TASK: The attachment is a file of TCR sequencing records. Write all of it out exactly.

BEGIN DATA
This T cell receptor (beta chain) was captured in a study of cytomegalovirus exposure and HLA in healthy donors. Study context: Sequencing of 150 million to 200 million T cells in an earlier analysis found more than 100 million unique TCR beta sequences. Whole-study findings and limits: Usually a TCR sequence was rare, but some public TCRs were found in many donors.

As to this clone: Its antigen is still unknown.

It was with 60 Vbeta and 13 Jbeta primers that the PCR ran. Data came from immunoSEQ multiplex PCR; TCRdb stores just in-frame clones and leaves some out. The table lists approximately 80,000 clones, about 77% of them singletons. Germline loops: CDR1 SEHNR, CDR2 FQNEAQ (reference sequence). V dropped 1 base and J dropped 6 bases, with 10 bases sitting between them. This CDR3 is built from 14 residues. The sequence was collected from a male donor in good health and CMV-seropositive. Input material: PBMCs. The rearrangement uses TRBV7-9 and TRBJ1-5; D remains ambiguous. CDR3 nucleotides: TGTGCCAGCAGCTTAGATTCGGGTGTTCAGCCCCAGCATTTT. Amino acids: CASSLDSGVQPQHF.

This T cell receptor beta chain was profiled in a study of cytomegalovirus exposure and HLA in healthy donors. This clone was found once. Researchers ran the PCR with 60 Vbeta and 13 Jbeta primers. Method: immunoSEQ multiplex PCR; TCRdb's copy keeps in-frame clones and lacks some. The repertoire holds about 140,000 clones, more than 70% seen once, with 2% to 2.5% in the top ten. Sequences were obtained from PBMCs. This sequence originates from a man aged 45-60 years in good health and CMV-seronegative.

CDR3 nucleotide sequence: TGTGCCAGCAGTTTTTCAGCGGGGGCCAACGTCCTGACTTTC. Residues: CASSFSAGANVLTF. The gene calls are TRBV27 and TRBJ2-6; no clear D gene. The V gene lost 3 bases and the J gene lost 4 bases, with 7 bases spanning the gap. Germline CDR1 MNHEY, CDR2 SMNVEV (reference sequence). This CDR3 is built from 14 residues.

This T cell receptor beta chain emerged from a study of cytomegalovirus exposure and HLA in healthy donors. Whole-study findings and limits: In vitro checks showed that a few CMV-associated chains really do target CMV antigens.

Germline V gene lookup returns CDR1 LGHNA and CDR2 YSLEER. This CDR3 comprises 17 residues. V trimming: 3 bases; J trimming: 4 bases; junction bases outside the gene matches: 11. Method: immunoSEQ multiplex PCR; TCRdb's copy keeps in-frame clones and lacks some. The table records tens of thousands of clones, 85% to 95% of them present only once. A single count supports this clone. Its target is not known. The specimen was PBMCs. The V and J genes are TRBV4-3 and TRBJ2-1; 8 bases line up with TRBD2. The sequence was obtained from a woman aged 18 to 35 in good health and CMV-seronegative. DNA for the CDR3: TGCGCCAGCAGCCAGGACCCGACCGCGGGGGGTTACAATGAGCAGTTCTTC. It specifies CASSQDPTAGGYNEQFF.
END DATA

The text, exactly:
This T cell receptor (beta chain) was captured in a study of cytomegalovirus exposure and HLA in healthy donors. Study context: Sequencing of 150 million to 200 million T cells in an earlier analysis found more than 100 million unique TCR beta sequences. Whole-study findings and limits: Usually a TCR sequence was rare, but some public TCRs were found in many donors.

As to this clone: Its antigen is still unknown.

It was with 60 Vbeta and 13 Jbeta primers that the PCR ran. Data came from immunoSEQ multiplex PCR; TCRdb stores just in-frame clones and leaves some out. The table lists approximately 80,000 clones, about 77% of them singletons. Germline loops: CDR1 SEHNR, CDR2 FQNEAQ (reference sequence). V dropped 1 base and J dropped 6 bases, with 10 bases sitting between them. This CDR3 is built from 14 residues. The sequence was collected from a male donor in good health and CMV-seropositive. Input material: PBMCs. The rearrangement uses TRBV7-9 and TRBJ1-5; D remains ambiguous. CDR3 nucleotides: TGTGCCAGCAGCTTAGATTCGGGTGTTCAGCCCCAGCATTTT. Amino acids: CASSLDSGVQPQHF.

This T cell receptor beta chain was profiled in a study of cytomegalovirus exposure and HLA in healthy donors. This clone was found once. Researchers ran the PCR with 60 Vbeta and 13 Jbeta primers. Method: immunoSEQ multiplex PCR; TCRdb's copy keeps in-frame clones and lacks some. The repertoire holds about 140,000 clones, more than 70% seen once, with 2% to 2.5% in the top ten. Sequences were obtained from PBMCs. This sequence originates from a man aged 45-60 years in good health and CMV-seronegative.

CDR3 nucleotide sequence: TGTGCCAGCAGTTTTTCAGCGGGGGCCAACGTCCTGACTTTC. Residues: CASSFSAGANVLTF. The gene calls are TRBV27 and TRBJ2-6; no clear D gene. The V gene lost 3 bases and the J gene lost 4 bases, with 7 bases spanning the gap. Germline CDR1 MNHEY, CDR2 SMNVEV (reference sequence). This CDR3 is built from 14 residues.

This T cell receptor beta chain emerged from a study of cytomegalovirus exposure and HLA in healthy donors. Whole-study findings and limits: In vitro checks showed that a few CMV-associated chains really do target CMV antigens.

Germline V gene lookup returns CDR1 LGHNA and CDR2 YSLEER. This CDR3 comprises 17 residues. V trimming: 3 bases; J trimming: 4 bases; junction bases outside the gene matches: 11. Method: immunoSEQ multiplex PCR; TCRdb's copy keeps in-frame clones and lacks some. The table records tens of thousands of clones, 85% to 95% of them present only once. A single count supports this clone. Its target is not known. The specimen was PBMCs. The V and J genes are TRBV4-3 and TRBJ2-1; 8 bases line up with TRBD2. The sequence was obtained from a woman aged 18 to 35 in good health and CMV-seronegative. DNA for the CDR3: TGCGCCAGCAGCCAGGACCCGACCGCGGGGGGTTACAATGAGCAGTTCTTC. It specifies CASSQDPTAGGYNEQFF.